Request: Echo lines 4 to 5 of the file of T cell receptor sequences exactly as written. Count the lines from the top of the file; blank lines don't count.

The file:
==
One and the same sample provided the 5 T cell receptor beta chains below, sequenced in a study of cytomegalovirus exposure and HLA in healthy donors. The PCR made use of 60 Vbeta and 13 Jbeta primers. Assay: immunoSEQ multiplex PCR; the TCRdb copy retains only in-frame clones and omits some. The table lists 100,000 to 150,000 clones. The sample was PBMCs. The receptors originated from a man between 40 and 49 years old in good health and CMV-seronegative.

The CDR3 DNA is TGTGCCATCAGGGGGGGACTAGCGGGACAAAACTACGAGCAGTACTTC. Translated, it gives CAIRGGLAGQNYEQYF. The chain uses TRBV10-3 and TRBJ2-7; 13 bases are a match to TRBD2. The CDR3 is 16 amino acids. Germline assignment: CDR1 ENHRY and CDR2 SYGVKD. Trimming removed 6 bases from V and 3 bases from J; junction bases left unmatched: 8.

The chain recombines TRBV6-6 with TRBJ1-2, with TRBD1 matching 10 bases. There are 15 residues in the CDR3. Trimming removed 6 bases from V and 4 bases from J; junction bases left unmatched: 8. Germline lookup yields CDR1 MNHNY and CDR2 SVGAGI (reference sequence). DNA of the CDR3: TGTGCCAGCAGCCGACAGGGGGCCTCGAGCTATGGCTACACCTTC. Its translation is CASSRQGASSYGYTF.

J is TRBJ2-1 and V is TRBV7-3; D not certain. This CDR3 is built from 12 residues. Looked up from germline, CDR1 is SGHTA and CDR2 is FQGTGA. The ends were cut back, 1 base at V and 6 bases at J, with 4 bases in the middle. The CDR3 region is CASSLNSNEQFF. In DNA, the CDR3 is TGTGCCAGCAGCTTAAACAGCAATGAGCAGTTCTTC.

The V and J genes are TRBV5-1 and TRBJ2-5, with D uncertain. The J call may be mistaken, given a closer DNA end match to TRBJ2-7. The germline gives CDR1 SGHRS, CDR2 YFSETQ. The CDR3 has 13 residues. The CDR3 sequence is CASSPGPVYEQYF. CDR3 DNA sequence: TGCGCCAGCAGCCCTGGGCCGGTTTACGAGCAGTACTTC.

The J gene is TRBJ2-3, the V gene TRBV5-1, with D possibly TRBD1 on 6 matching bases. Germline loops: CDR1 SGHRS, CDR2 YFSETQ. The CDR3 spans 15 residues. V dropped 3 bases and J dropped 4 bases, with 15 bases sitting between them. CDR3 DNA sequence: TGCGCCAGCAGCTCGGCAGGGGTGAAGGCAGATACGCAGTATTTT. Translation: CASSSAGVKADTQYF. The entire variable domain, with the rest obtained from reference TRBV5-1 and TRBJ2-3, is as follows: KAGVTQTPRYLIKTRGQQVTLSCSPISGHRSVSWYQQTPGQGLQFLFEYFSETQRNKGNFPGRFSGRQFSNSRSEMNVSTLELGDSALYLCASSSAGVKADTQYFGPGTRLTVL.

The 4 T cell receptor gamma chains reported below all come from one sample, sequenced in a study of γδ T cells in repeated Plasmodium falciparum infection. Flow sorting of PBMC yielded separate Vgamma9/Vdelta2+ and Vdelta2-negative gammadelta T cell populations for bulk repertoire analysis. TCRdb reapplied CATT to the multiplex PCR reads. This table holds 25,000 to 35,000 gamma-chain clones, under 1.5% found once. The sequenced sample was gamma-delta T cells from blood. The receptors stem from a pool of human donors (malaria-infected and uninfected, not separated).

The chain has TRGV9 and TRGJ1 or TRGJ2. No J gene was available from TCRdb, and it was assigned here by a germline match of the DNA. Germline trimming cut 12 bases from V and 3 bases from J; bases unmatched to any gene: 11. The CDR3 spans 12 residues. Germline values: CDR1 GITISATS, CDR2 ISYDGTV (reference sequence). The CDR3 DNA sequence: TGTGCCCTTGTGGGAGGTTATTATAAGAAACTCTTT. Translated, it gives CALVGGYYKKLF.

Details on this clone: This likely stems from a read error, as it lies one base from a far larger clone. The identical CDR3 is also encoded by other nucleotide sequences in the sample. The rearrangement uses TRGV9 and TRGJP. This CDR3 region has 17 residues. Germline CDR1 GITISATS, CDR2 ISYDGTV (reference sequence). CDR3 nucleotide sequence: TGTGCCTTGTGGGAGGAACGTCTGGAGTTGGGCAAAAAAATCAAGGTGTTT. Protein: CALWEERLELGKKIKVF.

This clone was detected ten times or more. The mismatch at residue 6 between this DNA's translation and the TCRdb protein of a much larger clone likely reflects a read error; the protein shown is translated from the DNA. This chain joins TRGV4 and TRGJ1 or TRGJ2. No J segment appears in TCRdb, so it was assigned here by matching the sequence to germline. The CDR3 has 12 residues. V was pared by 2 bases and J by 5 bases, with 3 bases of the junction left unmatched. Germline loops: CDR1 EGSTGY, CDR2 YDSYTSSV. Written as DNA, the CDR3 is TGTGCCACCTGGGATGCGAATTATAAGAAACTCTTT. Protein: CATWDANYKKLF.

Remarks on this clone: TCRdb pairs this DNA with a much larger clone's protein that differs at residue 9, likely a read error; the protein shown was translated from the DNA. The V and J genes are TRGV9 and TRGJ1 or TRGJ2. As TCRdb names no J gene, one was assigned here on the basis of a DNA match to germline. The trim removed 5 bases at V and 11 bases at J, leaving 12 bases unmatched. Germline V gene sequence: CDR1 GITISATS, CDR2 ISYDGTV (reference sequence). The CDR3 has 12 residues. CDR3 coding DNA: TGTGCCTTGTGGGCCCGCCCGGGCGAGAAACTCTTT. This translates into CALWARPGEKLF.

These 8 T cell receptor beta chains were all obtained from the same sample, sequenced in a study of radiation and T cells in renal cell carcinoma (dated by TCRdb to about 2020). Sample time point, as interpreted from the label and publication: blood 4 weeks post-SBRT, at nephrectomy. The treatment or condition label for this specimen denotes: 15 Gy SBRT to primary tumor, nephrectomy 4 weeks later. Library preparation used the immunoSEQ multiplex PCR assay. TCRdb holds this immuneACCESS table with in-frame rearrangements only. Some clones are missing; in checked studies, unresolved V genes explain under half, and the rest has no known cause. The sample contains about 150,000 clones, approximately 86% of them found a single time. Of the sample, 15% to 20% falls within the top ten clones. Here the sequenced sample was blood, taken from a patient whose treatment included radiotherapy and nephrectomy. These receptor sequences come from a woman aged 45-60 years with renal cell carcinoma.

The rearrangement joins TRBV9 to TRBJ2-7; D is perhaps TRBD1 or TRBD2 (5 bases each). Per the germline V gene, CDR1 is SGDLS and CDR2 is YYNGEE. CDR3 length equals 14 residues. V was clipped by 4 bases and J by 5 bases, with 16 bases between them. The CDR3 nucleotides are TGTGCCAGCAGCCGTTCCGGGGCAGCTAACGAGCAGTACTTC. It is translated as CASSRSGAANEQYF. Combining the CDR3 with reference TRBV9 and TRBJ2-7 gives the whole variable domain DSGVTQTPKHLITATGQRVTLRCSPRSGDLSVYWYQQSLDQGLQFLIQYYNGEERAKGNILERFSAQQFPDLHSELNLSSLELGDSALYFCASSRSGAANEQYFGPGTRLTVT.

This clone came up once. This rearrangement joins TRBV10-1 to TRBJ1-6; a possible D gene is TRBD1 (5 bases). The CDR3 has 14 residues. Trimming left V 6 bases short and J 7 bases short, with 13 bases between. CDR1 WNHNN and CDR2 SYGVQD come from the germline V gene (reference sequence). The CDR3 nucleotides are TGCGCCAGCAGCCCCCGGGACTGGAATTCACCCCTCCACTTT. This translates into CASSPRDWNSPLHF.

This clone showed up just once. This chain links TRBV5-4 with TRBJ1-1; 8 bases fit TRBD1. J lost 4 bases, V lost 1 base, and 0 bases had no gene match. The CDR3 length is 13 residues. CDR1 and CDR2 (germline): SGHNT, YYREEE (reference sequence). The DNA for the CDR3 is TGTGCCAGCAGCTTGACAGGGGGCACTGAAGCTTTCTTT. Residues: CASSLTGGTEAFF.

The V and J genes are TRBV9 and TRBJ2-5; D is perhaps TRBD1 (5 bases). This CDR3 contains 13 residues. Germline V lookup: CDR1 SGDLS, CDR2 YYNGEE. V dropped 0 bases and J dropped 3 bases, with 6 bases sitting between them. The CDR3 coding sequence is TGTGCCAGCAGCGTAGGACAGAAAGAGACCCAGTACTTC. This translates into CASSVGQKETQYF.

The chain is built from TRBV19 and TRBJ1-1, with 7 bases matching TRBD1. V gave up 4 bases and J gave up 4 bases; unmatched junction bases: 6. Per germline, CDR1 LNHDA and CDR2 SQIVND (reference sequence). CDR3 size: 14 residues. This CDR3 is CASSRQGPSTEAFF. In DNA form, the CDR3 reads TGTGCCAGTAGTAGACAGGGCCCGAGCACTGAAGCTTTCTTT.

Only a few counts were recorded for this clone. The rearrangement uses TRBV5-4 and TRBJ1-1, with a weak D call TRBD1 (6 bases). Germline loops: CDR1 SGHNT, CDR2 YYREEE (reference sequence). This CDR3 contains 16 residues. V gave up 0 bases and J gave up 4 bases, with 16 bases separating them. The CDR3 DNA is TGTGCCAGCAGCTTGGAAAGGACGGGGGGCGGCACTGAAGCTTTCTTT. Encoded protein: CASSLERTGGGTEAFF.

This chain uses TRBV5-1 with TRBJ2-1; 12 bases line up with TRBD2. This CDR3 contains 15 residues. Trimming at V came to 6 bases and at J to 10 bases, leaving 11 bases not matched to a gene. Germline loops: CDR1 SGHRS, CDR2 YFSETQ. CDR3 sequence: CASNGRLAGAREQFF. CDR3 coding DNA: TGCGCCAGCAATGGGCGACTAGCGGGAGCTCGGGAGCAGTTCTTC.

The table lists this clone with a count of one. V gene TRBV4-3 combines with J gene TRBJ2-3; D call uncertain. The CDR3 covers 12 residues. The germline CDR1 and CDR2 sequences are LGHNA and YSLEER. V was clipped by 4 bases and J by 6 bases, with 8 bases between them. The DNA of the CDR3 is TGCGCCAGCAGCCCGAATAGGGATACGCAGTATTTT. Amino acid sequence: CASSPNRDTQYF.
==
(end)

J is TRBJ2-1 and V is TRBV7-3; D not certain. This CDR3 is built from 12 residues. Looked up from germline, CDR1 is SGHTA and CDR2 is FQGTGA. The ends were cut back, 1 base at V and 6 bases at J, with 4 bases in the middle. The CDR3 region is CASSLNSNEQFF. In DNA, the CDR3 is TGTGCCAGCAGCTTAAACAGCAATGAGCAGTTCTTC.

The V and J genes are TRBV5-1 and TRBJ2-5, with D uncertain. The J call may be mistaken, given a closer DNA end match to TRBJ2-7. The germline gives CDR1 SGHRS, CDR2 YFSETQ. The CDR3 has 13 residues. The CDR3 sequence is CASSPGPVYEQYF. CDR3 DNA sequence: TGCGCCAGCAGCCCTGGGCCGGTTTACGAGCAGTACTTC.